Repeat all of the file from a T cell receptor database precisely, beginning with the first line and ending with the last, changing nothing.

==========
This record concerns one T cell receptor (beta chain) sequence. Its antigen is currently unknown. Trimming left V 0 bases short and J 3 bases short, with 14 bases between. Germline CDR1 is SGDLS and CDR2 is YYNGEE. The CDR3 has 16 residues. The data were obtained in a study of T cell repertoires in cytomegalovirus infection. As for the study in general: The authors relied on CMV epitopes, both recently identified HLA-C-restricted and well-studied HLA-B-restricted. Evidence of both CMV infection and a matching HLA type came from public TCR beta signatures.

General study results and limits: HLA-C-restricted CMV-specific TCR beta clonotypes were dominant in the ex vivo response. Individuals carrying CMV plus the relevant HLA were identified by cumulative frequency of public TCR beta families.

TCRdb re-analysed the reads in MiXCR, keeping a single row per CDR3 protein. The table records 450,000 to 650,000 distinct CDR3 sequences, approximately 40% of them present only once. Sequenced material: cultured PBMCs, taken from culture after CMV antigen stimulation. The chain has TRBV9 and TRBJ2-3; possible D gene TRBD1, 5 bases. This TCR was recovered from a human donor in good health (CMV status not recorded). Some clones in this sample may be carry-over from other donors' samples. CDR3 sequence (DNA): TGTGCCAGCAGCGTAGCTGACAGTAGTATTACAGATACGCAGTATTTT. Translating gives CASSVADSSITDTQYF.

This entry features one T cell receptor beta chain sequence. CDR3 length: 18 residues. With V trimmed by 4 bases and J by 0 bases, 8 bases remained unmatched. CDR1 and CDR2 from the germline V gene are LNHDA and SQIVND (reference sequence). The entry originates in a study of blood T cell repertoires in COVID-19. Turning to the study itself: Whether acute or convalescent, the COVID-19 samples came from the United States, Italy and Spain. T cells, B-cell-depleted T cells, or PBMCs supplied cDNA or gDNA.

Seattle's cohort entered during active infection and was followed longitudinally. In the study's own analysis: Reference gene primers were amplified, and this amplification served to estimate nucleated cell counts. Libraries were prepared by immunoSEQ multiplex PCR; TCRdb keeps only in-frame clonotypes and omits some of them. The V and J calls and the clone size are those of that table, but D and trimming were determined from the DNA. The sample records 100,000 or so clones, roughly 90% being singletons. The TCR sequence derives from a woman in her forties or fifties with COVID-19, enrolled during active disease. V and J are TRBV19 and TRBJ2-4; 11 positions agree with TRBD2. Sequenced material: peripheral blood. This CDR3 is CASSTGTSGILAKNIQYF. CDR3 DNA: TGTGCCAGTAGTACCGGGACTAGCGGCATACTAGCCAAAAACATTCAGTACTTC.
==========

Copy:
This record concerns one T cell receptor (beta chain) sequence. Its antigen is currently unknown. Trimming left V 0 bases short and J 3 bases short, with 14 bases between. Germline CDR1 is SGDLS and CDR2 is YYNGEE. The CDR3 has 16 residues. The data were obtained in a study of T cell repertoires in cytomegalovirus infection. As for the study in general: The authors relied on CMV epitopes, both recently identified HLA-C-restricted and well-studied HLA-B-restricted. Evidence of both CMV infection and a matching HLA type came from public TCR beta signatures.

General study results and limits: HLA-C-restricted CMV-specific TCR beta clonotypes were dominant in the ex vivo response. Individuals carrying CMV plus the relevant HLA were identified by cumulative frequency of public TCR beta families.

TCRdb re-analysed the reads in MiXCR, keeping a single row per CDR3 protein. The table records 450,000 to 650,000 distinct CDR3 sequences, approximately 40% of them present only once. Sequenced material: cultured PBMCs, taken from culture after CMV antigen stimulation. The chain has TRBV9 and TRBJ2-3; possible D gene TRBD1, 5 bases. This TCR was recovered from a human donor in good health (CMV status not recorded). Some clones in this sample may be carry-over from other donors' samples. CDR3 sequence (DNA): TGTGCCAGCAGCGTAGCTGACAGTAGTATTACAGATACGCAGTATTTT. Translating gives CASSVADSSITDTQYF.

This entry features one T cell receptor beta chain sequence. CDR3 length: 18 residues. With V trimmed by 4 bases and J by 0 bases, 8 bases remained unmatched. CDR1 and CDR2 from the germline V gene are LNHDA and SQIVND (reference sequence). The entry originates in a study of blood T cell repertoires in COVID-19. Turning to the study itself: Whether acute or convalescent, the COVID-19 samples came from the United States, Italy and Spain. T cells, B-cell-depleted T cells, or PBMCs supplied cDNA or gDNA.

Seattle's cohort entered during active infection and was followed longitudinally. In the study's own analysis: Reference gene primers were amplified, and this amplification served to estimate nucleated cell counts. Libraries were prepared by immunoSEQ multiplex PCR; TCRdb keeps only in-frame clonotypes and omits some of them. The V and J calls and the clone size are those of that table, but D and trimming were determined from the DNA. The sample records 100,000 or so clones, roughly 90% being singletons. The TCR sequence derives from a woman in her forties or fifties with COVID-19, enrolled during active disease. V and J are TRBV19 and TRBJ2-4; 11 positions agree with TRBD2. Sequenced material: peripheral blood. This CDR3 is CASSTGTSGILAKNIQYF. CDR3 DNA: TGTGCCAGTAGTACCGGGACTAGCGGCATACTAGCCAAAAACATTCAGTACTTC.